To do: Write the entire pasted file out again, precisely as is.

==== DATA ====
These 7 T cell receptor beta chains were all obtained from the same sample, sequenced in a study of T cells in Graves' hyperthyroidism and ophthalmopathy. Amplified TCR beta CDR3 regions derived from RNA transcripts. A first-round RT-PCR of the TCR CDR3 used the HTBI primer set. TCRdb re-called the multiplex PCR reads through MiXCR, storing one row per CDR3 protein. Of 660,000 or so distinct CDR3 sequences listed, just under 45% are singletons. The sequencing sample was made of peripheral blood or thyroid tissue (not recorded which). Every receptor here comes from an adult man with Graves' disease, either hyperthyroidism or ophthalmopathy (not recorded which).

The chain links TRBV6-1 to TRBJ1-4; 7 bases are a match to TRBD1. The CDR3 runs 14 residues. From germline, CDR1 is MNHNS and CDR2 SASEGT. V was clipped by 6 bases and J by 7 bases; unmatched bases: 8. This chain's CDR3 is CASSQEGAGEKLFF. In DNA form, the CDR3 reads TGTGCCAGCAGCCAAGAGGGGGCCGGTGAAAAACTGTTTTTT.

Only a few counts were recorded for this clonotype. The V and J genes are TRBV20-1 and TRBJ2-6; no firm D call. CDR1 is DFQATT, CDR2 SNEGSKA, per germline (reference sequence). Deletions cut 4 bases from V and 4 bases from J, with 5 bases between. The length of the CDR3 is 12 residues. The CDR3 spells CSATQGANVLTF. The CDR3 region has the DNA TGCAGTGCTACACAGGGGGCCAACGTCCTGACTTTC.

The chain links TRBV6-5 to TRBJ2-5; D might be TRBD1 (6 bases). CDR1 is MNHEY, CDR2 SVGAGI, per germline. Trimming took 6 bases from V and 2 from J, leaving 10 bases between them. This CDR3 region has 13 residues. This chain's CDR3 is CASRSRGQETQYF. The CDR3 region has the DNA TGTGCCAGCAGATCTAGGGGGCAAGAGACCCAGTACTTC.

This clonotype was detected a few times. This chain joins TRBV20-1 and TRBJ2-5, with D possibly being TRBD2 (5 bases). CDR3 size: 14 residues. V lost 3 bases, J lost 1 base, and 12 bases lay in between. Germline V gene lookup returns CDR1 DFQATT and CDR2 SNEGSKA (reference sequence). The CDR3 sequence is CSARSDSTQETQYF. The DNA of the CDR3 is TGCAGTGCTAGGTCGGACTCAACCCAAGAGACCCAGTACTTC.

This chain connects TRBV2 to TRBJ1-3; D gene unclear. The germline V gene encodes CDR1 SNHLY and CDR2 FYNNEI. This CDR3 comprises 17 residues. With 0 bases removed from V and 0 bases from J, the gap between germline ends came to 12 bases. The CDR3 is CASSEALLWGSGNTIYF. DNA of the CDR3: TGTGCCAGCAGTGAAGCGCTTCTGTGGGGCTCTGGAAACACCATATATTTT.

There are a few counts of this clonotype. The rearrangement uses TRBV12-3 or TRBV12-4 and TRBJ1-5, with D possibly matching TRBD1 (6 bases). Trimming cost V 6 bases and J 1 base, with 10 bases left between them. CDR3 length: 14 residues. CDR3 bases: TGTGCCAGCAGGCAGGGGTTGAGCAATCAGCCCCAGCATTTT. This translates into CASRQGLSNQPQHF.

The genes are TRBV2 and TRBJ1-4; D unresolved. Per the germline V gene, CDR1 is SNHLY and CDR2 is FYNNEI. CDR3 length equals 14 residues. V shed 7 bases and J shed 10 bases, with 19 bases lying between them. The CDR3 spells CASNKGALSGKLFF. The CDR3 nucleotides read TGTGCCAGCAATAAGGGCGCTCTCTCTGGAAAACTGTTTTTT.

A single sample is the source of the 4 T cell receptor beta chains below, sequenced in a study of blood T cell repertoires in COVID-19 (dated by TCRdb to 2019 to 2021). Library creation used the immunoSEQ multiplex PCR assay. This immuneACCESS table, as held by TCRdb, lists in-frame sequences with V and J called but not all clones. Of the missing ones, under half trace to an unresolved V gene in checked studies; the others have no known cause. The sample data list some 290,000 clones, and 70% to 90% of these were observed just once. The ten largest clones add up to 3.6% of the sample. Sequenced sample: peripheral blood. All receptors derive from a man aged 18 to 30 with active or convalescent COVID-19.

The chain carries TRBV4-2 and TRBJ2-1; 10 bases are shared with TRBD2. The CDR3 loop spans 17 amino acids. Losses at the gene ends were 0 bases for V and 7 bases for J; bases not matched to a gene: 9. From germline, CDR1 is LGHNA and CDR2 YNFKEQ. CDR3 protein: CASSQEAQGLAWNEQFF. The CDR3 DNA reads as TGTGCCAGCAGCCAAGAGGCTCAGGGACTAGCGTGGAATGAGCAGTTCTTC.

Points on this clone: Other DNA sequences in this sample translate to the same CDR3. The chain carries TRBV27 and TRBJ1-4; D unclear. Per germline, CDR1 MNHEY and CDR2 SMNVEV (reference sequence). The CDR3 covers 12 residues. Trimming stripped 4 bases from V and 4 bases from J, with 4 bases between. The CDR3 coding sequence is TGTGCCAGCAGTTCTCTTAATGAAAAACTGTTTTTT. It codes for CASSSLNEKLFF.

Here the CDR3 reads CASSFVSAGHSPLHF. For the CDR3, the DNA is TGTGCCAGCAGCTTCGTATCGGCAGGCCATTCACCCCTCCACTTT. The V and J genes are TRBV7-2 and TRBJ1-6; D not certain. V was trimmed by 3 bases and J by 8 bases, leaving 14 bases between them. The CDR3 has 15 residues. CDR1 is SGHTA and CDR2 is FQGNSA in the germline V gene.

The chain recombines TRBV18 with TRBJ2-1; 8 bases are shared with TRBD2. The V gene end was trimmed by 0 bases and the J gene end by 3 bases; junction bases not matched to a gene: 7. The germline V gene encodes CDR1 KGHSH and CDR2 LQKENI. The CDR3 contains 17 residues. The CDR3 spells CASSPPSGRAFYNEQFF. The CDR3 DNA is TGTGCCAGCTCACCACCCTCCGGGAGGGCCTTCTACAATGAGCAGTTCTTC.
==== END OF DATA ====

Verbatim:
These 7 T cell receptor beta chains were all obtained from the same sample, sequenced in a study of T cells in Graves' hyperthyroidism and ophthalmopathy. Amplified TCR beta CDR3 regions derived from RNA transcripts. A first-round RT-PCR of the TCR CDR3 used the HTBI primer set. TCRdb re-called the multiplex PCR reads through MiXCR, storing one row per CDR3 protein. Of 660,000 or so distinct CDR3 sequences listed, just under 45% are singletons. The sequencing sample was made of peripheral blood or thyroid tissue (not recorded which). Every receptor here comes from an adult man with Graves' disease, either hyperthyroidism or ophthalmopathy (not recorded which).

The chain links TRBV6-1 to TRBJ1-4; 7 bases are a match to TRBD1. The CDR3 runs 14 residues. From germline, CDR1 is MNHNS and CDR2 SASEGT. V was clipped by 6 bases and J by 7 bases; unmatched bases: 8. This chain's CDR3 is CASSQEGAGEKLFF. In DNA form, the CDR3 reads TGTGCCAGCAGCCAAGAGGGGGCCGGTGAAAAACTGTTTTTT.

Only a few counts were recorded for this clonotype. The V and J genes are TRBV20-1 and TRBJ2-6; no firm D call. CDR1 is DFQATT, CDR2 SNEGSKA, per germline (reference sequence). Deletions cut 4 bases from V and 4 bases from J, with 5 bases between. The length of the CDR3 is 12 residues. The CDR3 spells CSATQGANVLTF. The CDR3 region has the DNA TGCAGTGCTACACAGGGGGCCAACGTCCTGACTTTC.

The chain links TRBV6-5 to TRBJ2-5; D might be TRBD1 (6 bases). CDR1 is MNHEY, CDR2 SVGAGI, per germline. Trimming took 6 bases from V and 2 from J, leaving 10 bases between them. This CDR3 region has 13 residues. This chain's CDR3 is CASRSRGQETQYF. The CDR3 region has the DNA TGTGCCAGCAGATCTAGGGGGCAAGAGACCCAGTACTTC.

This clonotype was detected a few times. This chain joins TRBV20-1 and TRBJ2-5, with D possibly being TRBD2 (5 bases). CDR3 size: 14 residues. V lost 3 bases, J lost 1 base, and 12 bases lay in between. Germline V gene lookup returns CDR1 DFQATT and CDR2 SNEGSKA (reference sequence). The CDR3 sequence is CSARSDSTQETQYF. The DNA of the CDR3 is TGCAGTGCTAGGTCGGACTCAACCCAAGAGACCCAGTACTTC.

This chain connects TRBV2 to TRBJ1-3; D gene unclear. The germline V gene encodes CDR1 SNHLY and CDR2 FYNNEI. This CDR3 comprises 17 residues. With 0 bases removed from V and 0 bases from J, the gap between germline ends came to 12 bases. The CDR3 is CASSEALLWGSGNTIYF. DNA of the CDR3: TGTGCCAGCAGTGAAGCGCTTCTGTGGGGCTCTGGAAACACCATATATTTT.

There are a few counts of this clonotype. The rearrangement uses TRBV12-3 or TRBV12-4 and TRBJ1-5, with D possibly matching TRBD1 (6 bases). Trimming cost V 6 bases and J 1 base, with 10 bases left between them. CDR3 length: 14 residues. CDR3 bases: TGTGCCAGCAGGCAGGGGTTGAGCAATCAGCCCCAGCATTTT. This translates into CASRQGLSNQPQHF.

The genes are TRBV2 and TRBJ1-4; D unresolved. Per the germline V gene, CDR1 is SNHLY and CDR2 is FYNNEI. CDR3 length equals 14 residues. V shed 7 bases and J shed 10 bases, with 19 bases lying between them. The CDR3 spells CASNKGALSGKLFF. The CDR3 nucleotides read TGTGCCAGCAATAAGGGCGCTCTCTCTGGAAAACTGTTTTTT.

A single sample is the source of the 4 T cell receptor beta chains below, sequenced in a study of blood T cell repertoires in COVID-19 (dated by TCRdb to 2019 to 2021). Library creation used the immunoSEQ multiplex PCR assay. This immuneACCESS table, as held by TCRdb, lists in-frame sequences with V and J called but not all clones. Of the missing ones, under half trace to an unresolved V gene in checked studies; the others have no known cause. The sample data list some 290,000 clones, and 70% to 90% of these were observed just once. The ten largest clones add up to 3.6% of the sample. Sequenced sample: peripheral blood. All receptors derive from a man aged 18 to 30 with active or convalescent COVID-19.

The chain carries TRBV4-2 and TRBJ2-1; 10 bases are shared with TRBD2. The CDR3 loop spans 17 amino acids. Losses at the gene ends were 0 bases for V and 7 bases for J; bases not matched to a gene: 9. From germline, CDR1 is LGHNA and CDR2 YNFKEQ. CDR3 protein: CASSQEAQGLAWNEQFF. The CDR3 DNA reads as TGTGCCAGCAGCCAAGAGGCTCAGGGACTAGCGTGGAATGAGCAGTTCTTC.

Points on this clone: Other DNA sequences in this sample translate to the same CDR3. The chain carries TRBV27 and TRBJ1-4; D unclear. Per germline, CDR1 MNHEY and CDR2 SMNVEV (reference sequence). The CDR3 covers 12 residues. Trimming stripped 4 bases from V and 4 bases from J, with 4 bases between. The CDR3 coding sequence is TGTGCCAGCAGTTCTCTTAATGAAAAACTGTTTTTT. It codes for CASSSLNEKLFF.

Here the CDR3 reads CASSFVSAGHSPLHF. For the CDR3, the DNA is TGTGCCAGCAGCTTCGTATCGGCAGGCCATTCACCCCTCCACTTT. The V and J genes are TRBV7-2 and TRBJ1-6; D not certain. V was trimmed by 3 bases and J by 8 bases, leaving 14 bases between them. The CDR3 has 15 residues. CDR1 is SGHTA and CDR2 is FQGNSA in the germline V gene.

The chain recombines TRBV18 with TRBJ2-1; 8 bases are shared with TRBD2. The V gene end was trimmed by 0 bases and the J gene end by 3 bases; junction bases not matched to a gene: 7. The germline V gene encodes CDR1 KGHSH and CDR2 LQKENI. The CDR3 contains 17 residues. The CDR3 spells CASSPPSGRAFYNEQFF. The CDR3 DNA is TGTGCCAGCTCACCACCCTCCGGGAGGGCCTTCTACAATGAGCAGTTCTTC.